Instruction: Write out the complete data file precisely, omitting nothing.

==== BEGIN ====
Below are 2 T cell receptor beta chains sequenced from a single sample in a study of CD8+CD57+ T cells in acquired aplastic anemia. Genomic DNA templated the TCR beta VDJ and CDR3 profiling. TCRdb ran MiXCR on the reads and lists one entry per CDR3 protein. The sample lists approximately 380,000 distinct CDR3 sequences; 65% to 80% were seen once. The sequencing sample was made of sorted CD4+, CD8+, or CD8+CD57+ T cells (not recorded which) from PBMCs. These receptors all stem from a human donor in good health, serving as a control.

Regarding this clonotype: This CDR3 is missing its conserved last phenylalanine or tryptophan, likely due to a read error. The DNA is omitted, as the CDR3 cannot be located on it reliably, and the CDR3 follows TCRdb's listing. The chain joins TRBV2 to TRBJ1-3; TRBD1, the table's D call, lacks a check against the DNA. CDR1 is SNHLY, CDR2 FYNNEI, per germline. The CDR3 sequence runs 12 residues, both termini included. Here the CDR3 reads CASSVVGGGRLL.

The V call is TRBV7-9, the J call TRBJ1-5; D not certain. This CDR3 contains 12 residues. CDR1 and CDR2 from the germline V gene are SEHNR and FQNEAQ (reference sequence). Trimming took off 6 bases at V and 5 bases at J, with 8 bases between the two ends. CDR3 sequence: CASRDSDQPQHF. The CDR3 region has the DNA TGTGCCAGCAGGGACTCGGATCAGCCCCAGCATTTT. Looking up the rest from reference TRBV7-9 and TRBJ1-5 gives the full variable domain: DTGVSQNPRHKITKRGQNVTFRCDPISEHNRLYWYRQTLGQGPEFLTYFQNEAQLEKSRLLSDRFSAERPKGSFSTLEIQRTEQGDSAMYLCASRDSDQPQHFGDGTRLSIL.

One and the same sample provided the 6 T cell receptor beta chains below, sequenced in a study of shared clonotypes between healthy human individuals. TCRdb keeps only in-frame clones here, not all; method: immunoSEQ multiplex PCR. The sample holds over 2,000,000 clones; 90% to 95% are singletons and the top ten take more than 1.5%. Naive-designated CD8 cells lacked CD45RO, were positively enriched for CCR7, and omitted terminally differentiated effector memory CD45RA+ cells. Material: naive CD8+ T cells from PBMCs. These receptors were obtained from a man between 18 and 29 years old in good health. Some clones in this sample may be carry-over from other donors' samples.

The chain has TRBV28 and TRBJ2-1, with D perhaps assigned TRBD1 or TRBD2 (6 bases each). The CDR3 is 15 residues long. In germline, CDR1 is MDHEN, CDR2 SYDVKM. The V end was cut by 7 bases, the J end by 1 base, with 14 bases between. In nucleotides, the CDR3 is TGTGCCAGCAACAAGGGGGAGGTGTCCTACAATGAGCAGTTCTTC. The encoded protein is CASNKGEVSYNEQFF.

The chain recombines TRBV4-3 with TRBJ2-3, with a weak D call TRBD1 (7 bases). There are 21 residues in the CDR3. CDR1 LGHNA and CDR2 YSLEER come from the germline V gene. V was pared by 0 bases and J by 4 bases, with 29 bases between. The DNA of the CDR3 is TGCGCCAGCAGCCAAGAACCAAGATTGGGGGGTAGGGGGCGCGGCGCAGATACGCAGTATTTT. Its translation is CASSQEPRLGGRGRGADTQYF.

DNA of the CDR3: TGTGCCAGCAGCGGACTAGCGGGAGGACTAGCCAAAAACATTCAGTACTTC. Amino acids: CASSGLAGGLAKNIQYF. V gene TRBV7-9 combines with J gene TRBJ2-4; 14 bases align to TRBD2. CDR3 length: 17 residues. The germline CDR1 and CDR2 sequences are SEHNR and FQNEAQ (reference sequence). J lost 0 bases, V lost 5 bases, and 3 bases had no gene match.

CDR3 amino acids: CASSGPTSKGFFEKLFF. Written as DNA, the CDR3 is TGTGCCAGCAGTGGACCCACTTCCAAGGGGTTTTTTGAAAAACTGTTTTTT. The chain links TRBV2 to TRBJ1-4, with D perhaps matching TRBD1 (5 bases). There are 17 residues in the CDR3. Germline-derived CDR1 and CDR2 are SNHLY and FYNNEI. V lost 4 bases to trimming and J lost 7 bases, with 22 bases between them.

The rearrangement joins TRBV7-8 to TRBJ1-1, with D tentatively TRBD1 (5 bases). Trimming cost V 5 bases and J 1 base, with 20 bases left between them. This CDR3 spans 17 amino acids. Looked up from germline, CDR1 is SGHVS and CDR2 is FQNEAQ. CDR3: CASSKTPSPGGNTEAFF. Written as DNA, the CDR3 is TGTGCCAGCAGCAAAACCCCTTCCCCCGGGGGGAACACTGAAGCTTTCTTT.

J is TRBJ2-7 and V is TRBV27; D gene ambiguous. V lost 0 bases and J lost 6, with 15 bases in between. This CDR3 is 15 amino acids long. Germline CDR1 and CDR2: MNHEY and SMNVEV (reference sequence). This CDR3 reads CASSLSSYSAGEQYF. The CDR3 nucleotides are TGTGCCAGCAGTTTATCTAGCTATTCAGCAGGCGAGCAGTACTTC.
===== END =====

Below are 2 T cell receptor beta chains sequenced from a single sample in a study of CD8+CD57+ T cells in acquired aplastic anemia. Genomic DNA templated the TCR beta VDJ and CDR3 profiling. TCRdb ran MiXCR on the reads and lists one entry per CDR3 protein. The sample lists approximately 380,000 distinct CDR3 sequences; 65% to 80% were seen once. The sequencing sample was made of sorted CD4+, CD8+, or CD8+CD57+ T cells (not recorded which) from PBMCs. These receptors all stem from a human donor in good health, serving as a control.

Regarding this clonotype: This CDR3 is missing its conserved last phenylalanine or tryptophan, likely due to a read error. The DNA is omitted, as the CDR3 cannot be located on it reliably, and the CDR3 follows TCRdb's listing. The chain joins TRBV2 to TRBJ1-3; TRBD1, the table's D call, lacks a check against the DNA. CDR1 is SNHLY, CDR2 FYNNEI, per germline. The CDR3 sequence runs 12 residues, both termini included. Here the CDR3 reads CASSVVGGGRLL.

The V call is TRBV7-9, the J call TRBJ1-5; D not certain. This CDR3 contains 12 residues. CDR1 and CDR2 from the germline V gene are SEHNR and FQNEAQ (reference sequence). Trimming took off 6 bases at V and 5 bases at J, with 8 bases between the two ends. CDR3 sequence: CASRDSDQPQHF. The CDR3 region has the DNA TGTGCCAGCAGGGACTCGGATCAGCCCCAGCATTTT. Looking up the rest from reference TRBV7-9 and TRBJ1-5 gives the full variable domain: DTGVSQNPRHKITKRGQNVTFRCDPISEHNRLYWYRQTLGQGPEFLTYFQNEAQLEKSRLLSDRFSAERPKGSFSTLEIQRTEQGDSAMYLCASRDSDQPQHFGDGTRLSIL.

One and the same sample provided the 6 T cell receptor beta chains below, sequenced in a study of shared clonotypes between healthy human individuals. TCRdb keeps only in-frame clones here, not all; method: immunoSEQ multiplex PCR. The sample holds over 2,000,000 clones; 90% to 95% are singletons and the top ten take more than 1.5%. Naive-designated CD8 cells lacked CD45RO, were positively enriched for CCR7, and omitted terminally differentiated effector memory CD45RA+ cells. Material: naive CD8+ T cells from PBMCs. These receptors were obtained from a man between 18 and 29 years old in good health. Some clones in this sample may be carry-over from other donors' samples.

The chain has TRBV28 and TRBJ2-1, with D perhaps assigned TRBD1 or TRBD2 (6 bases each). The CDR3 is 15 residues long. In germline, CDR1 is MDHEN, CDR2 SYDVKM. The V end was cut by 7 bases, the J end by 1 base, with 14 bases between. In nucleotides, the CDR3 is TGTGCCAGCAACAAGGGGGAGGTGTCCTACAATGAGCAGTTCTTC. The encoded protein is CASNKGEVSYNEQFF.

The chain recombines TRBV4-3 with TRBJ2-3, with a weak D call TRBD1 (7 bases). There are 21 residues in the CDR3. CDR1 LGHNA and CDR2 YSLEER come from the germline V gene. V was pared by 0 bases and J by 4 bases, with 29 bases between. The DNA of the CDR3 is TGCGCCAGCAGCCAAGAACCAAGATTGGGGGGTAGGGGGCGCGGCGCAGATACGCAGTATTTT. Its translation is CASSQEPRLGGRGRGADTQYF.

DNA of the CDR3: TGTGCCAGCAGCGGACTAGCGGGAGGACTAGCCAAAAACATTCAGTACTTC. Amino acids: CASSGLAGGLAKNIQYF. V gene TRBV7-9 combines with J gene TRBJ2-4; 14 bases align to TRBD2. CDR3 length: 17 residues. The germline CDR1 and CDR2 sequences are SEHNR and FQNEAQ (reference sequence). J lost 0 bases, V lost 5 bases, and 3 bases had no gene match.

CDR3 amino acids: CASSGPTSKGFFEKLFF. Written as DNA, the CDR3 is TGTGCCAGCAGTGGACCCACTTCCAAGGGGTTTTTTGAAAAACTGTTTTTT. The chain links TRBV2 to TRBJ1-4, with D perhaps matching TRBD1 (5 bases). There are 17 residues in the CDR3. Germline-derived CDR1 and CDR2 are SNHLY and FYNNEI. V lost 4 bases to trimming and J lost 7 bases, with 22 bases between them.

The rearrangement joins TRBV7-8 to TRBJ1-1, with D tentatively TRBD1 (5 bases). Trimming cost V 5 bases and J 1 base, with 20 bases left between them. This CDR3 spans 17 amino acids. Looked up from germline, CDR1 is SGHVS and CDR2 is FQNEAQ. CDR3: CASSKTPSPGGNTEAFF. Written as DNA, the CDR3 is TGTGCCAGCAGCAAAACCCCTTCCCCCGGGGGGAACACTGAAGCTTTCTTT.

J is TRBJ2-7 and V is TRBV27; D gene ambiguous. V lost 0 bases and J lost 6, with 15 bases in between. This CDR3 is 15 amino acids long. Germline CDR1 and CDR2: MNHEY and SMNVEV (reference sequence). This CDR3 reads CASSLSSYSAGEQYF. The CDR3 nucleotides are TGTGCCAGCAGTTTATCTAGCTATTCAGCAGGCGAGCAGTACTTC.